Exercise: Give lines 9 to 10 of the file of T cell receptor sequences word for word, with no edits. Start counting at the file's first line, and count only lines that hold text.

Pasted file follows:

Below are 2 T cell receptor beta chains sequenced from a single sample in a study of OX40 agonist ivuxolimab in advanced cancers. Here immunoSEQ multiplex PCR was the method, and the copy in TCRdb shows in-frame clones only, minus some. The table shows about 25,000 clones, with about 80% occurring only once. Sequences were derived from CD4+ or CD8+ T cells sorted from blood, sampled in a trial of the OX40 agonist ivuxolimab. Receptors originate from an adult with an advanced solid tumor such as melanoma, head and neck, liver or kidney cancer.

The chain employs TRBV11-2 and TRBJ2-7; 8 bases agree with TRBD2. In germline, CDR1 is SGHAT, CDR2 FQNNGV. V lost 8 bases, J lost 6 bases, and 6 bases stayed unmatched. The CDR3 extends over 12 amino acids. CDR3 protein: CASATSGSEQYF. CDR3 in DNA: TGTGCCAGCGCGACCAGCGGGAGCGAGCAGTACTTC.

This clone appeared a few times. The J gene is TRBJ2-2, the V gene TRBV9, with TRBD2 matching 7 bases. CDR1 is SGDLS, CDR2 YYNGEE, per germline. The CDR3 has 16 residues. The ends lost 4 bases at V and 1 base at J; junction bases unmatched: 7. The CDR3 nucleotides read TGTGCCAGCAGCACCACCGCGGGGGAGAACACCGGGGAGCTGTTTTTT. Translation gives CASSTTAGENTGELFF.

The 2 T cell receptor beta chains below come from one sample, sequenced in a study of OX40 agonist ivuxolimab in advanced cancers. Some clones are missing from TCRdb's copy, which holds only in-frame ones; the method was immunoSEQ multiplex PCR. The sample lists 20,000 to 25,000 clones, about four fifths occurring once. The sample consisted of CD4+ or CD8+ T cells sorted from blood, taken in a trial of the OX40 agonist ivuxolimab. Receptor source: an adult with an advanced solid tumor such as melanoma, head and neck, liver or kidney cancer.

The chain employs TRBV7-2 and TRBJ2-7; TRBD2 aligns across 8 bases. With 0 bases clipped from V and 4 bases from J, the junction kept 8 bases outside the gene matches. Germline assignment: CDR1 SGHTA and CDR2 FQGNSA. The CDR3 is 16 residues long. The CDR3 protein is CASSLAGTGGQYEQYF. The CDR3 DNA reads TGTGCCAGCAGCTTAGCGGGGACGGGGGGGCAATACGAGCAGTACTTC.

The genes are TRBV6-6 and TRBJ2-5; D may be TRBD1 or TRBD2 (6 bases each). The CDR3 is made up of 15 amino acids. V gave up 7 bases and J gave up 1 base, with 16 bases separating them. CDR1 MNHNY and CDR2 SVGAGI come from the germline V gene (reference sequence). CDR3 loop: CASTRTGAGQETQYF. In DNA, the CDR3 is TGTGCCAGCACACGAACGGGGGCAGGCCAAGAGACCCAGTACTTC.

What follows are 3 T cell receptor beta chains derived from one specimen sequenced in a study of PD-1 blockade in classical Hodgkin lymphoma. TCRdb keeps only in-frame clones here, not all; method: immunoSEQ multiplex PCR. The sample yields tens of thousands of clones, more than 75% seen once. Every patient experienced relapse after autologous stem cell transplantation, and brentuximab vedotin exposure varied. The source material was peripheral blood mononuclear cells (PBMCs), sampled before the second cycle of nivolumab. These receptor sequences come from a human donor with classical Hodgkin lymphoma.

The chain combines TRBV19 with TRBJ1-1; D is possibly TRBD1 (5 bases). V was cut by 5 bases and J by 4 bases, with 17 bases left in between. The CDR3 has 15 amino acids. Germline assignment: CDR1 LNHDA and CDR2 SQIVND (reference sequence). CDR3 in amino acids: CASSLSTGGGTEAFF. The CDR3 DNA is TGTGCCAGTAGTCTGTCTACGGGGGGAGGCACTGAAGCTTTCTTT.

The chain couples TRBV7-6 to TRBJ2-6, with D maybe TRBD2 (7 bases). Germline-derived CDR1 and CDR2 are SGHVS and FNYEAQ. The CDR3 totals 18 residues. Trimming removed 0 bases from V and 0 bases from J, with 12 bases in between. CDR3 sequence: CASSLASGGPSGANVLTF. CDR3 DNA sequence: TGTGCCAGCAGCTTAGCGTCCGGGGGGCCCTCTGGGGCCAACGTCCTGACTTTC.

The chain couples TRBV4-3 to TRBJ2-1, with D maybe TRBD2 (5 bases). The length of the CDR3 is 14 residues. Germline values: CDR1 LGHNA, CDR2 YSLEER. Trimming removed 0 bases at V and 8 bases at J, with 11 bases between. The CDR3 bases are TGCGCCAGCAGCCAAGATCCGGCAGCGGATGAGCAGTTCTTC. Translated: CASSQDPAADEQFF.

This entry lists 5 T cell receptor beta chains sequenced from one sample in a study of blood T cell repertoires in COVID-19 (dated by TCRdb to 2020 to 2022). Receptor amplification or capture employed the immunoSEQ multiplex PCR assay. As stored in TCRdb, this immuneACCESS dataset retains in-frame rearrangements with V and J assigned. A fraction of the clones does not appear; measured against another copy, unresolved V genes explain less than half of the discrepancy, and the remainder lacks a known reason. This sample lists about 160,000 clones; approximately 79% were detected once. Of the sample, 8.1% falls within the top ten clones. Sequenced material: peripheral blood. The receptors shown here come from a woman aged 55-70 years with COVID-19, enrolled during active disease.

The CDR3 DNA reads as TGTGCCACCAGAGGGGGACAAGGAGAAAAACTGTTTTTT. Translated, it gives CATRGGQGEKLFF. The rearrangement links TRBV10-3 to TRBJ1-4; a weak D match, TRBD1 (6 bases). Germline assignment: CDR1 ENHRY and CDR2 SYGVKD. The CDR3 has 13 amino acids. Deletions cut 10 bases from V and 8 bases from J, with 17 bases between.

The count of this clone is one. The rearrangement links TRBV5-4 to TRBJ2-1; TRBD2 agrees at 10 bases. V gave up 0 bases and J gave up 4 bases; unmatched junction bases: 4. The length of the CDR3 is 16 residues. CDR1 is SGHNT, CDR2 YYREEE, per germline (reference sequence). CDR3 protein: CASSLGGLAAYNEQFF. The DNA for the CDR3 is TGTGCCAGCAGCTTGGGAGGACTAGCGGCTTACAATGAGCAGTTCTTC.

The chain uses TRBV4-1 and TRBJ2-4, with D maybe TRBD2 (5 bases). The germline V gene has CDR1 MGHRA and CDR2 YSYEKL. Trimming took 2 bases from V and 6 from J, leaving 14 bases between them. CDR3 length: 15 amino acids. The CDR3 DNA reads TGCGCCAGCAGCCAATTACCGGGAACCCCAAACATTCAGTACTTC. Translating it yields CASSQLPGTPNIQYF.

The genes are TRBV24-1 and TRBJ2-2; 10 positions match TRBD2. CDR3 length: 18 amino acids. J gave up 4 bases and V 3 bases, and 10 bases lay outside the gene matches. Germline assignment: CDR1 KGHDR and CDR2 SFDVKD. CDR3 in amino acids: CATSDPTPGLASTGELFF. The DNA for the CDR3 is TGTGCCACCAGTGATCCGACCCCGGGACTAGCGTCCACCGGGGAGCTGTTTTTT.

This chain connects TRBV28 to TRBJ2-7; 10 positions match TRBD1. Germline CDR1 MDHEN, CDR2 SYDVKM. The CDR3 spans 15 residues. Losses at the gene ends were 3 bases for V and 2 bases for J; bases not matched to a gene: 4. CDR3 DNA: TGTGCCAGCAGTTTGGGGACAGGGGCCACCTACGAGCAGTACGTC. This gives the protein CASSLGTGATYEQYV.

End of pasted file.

The chain couples TRBV7-6 to TRBJ2-6, with D maybe TRBD2 (7 bases). Germline-derived CDR1 and CDR2 are SGHVS and FNYEAQ. The CDR3 totals 18 residues. Trimming removed 0 bases from V and 0 bases from J, with 12 bases in between. CDR3 sequence: CASSLASGGPSGANVLTF. CDR3 DNA sequence: TGTGCCAGCAGCTTAGCGTCCGGGGGGCCCTCTGGGGCCAACGTCCTGACTTTC.

The chain couples TRBV4-3 to TRBJ2-1, with D maybe TRBD2 (5 bases). The length of the CDR3 is 14 residues. Germline values: CDR1 LGHNA, CDR2 YSLEER. Trimming removed 0 bases at V and 8 bases at J, with 11 bases between. The CDR3 bases are TGCGCCAGCAGCCAAGATCCGGCAGCGGATGAGCAGTTCTTC. Translated: CASSQDPAADEQFF.